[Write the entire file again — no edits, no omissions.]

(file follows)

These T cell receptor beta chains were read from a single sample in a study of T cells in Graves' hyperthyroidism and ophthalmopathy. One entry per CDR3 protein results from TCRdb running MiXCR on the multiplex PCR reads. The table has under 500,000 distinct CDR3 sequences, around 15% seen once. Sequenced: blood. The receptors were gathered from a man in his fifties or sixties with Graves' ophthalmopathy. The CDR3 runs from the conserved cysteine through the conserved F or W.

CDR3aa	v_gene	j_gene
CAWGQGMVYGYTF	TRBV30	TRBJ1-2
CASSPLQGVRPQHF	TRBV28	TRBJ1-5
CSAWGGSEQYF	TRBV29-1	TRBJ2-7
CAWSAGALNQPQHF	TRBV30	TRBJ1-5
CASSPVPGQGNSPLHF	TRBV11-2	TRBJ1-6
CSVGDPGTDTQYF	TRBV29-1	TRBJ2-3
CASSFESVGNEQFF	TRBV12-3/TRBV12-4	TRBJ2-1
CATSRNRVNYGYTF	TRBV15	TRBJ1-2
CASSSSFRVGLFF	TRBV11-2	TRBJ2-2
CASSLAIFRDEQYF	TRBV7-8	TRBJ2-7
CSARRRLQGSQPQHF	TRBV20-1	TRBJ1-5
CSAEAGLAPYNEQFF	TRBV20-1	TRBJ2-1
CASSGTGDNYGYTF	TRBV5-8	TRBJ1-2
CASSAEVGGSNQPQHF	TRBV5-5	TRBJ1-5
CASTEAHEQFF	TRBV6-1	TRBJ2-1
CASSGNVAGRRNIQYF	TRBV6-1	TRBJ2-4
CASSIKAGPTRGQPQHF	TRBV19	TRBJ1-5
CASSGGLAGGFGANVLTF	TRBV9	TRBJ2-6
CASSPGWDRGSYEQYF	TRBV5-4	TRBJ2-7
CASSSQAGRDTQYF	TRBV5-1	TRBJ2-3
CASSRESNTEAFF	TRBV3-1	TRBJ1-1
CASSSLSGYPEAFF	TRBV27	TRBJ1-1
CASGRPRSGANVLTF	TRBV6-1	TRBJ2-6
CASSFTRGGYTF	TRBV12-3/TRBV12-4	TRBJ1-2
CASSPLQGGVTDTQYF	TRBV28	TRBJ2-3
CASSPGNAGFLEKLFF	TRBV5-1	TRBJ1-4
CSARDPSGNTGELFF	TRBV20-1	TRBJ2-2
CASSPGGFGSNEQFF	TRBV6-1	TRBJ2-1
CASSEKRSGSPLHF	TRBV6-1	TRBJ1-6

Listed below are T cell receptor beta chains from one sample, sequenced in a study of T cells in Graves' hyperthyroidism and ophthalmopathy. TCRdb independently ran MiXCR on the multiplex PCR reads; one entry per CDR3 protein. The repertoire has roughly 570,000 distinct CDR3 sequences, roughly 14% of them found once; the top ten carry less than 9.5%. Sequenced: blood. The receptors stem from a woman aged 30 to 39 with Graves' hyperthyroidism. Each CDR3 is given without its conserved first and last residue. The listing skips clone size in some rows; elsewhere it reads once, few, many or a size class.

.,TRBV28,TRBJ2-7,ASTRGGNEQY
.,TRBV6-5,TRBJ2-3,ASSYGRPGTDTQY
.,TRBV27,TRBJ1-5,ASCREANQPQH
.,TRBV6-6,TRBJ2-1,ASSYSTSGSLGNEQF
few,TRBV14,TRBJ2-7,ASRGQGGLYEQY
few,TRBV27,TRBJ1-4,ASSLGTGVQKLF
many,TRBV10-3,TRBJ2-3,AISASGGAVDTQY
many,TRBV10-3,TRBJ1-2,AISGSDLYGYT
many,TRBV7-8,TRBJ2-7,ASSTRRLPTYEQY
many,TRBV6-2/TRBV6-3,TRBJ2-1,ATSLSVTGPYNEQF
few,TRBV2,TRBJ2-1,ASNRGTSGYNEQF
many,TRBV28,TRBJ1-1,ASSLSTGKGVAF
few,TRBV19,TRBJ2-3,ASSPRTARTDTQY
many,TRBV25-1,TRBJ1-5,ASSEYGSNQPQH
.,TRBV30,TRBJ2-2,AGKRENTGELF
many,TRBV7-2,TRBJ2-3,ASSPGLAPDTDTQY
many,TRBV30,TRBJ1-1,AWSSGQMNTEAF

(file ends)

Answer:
These T cell receptor beta chains were read from a single sample in a study of T cells in Graves' hyperthyroidism and ophthalmopathy. One entry per CDR3 protein results from TCRdb running MiXCR on the multiplex PCR reads. The table has under 500,000 distinct CDR3 sequences, around 15% seen once. Sequenced: blood. The receptors were gathered from a man in his fifties or sixties with Graves' ophthalmopathy. The CDR3 runs from the conserved cysteine through the conserved F or W.

CDR3aa	v_gene	j_gene
CAWGQGMVYGYTF	TRBV30	TRBJ1-2
CASSPLQGVRPQHF	TRBV28	TRBJ1-5
CSAWGGSEQYF	TRBV29-1	TRBJ2-7
CAWSAGALNQPQHF	TRBV30	TRBJ1-5
CASSPVPGQGNSPLHF	TRBV11-2	TRBJ1-6
CSVGDPGTDTQYF	TRBV29-1	TRBJ2-3
CASSFESVGNEQFF	TRBV12-3/TRBV12-4	TRBJ2-1
CATSRNRVNYGYTF	TRBV15	TRBJ1-2
CASSSSFRVGLFF	TRBV11-2	TRBJ2-2
CASSLAIFRDEQYF	TRBV7-8	TRBJ2-7
CSARRRLQGSQPQHF	TRBV20-1	TRBJ1-5
CSAEAGLAPYNEQFF	TRBV20-1	TRBJ2-1
CASSGTGDNYGYTF	TRBV5-8	TRBJ1-2
CASSAEVGGSNQPQHF	TRBV5-5	TRBJ1-5
CASTEAHEQFF	TRBV6-1	TRBJ2-1
CASSGNVAGRRNIQYF	TRBV6-1	TRBJ2-4
CASSIKAGPTRGQPQHF	TRBV19	TRBJ1-5
CASSGGLAGGFGANVLTF	TRBV9	TRBJ2-6
CASSPGWDRGSYEQYF	TRBV5-4	TRBJ2-7
CASSSQAGRDTQYF	TRBV5-1	TRBJ2-3
CASSRESNTEAFF	TRBV3-1	TRBJ1-1
CASSSLSGYPEAFF	TRBV27	TRBJ1-1
CASGRPRSGANVLTF	TRBV6-1	TRBJ2-6
CASSFTRGGYTF	TRBV12-3/TRBV12-4	TRBJ1-2
CASSPLQGGVTDTQYF	TRBV28	TRBJ2-3
CASSPGNAGFLEKLFF	TRBV5-1	TRBJ1-4
CSARDPSGNTGELFF	TRBV20-1	TRBJ2-2
CASSPGGFGSNEQFF	TRBV6-1	TRBJ2-1
CASSEKRSGSPLHF	TRBV6-1	TRBJ1-6

Listed below are T cell receptor beta chains from one sample, sequenced in a study of T cells in Graves' hyperthyroidism and ophthalmopathy. TCRdb independently ran MiXCR on the multiplex PCR reads; one entry per CDR3 protein. The repertoire has roughly 570,000 distinct CDR3 sequences, roughly 14% of them found once; the top ten carry less than 9.5%. Sequenced: blood. The receptors stem from a woman aged 30 to 39 with Graves' hyperthyroidism. Each CDR3 is given without its conserved first and last residue. The listing skips clone size in some rows; elsewhere it reads once, few, many or a size class.

.,TRBV28,TRBJ2-7,ASTRGGNEQY
.,TRBV6-5,TRBJ2-3,ASSYGRPGTDTQY
.,TRBV27,TRBJ1-5,ASCREANQPQH
.,TRBV6-6,TRBJ2-1,ASSYSTSGSLGNEQF
few,TRBV14,TRBJ2-7,ASRGQGGLYEQY
few,TRBV27,TRBJ1-4,ASSLGTGVQKLF
many,TRBV10-3,TRBJ2-3,AISASGGAVDTQY
many,TRBV10-3,TRBJ1-2,AISGSDLYGYT
many,TRBV7-8,TRBJ2-7,ASSTRRLPTYEQY
many,TRBV6-2/TRBV6-3,TRBJ2-1,ATSLSVTGPYNEQF
few,TRBV2,TRBJ2-1,ASNRGTSGYNEQF
many,TRBV28,TRBJ1-1,ASSLSTGKGVAF
few,TRBV19,TRBJ2-3,ASSPRTARTDTQY
many,TRBV25-1,TRBJ1-5,ASSEYGSNQPQH
.,TRBV30,TRBJ2-2,AGKRENTGELF
many,TRBV7-2,TRBJ2-3,ASSPGLAPDTDTQY
many,TRBV30,TRBJ1-1,AWSSGQMNTEAF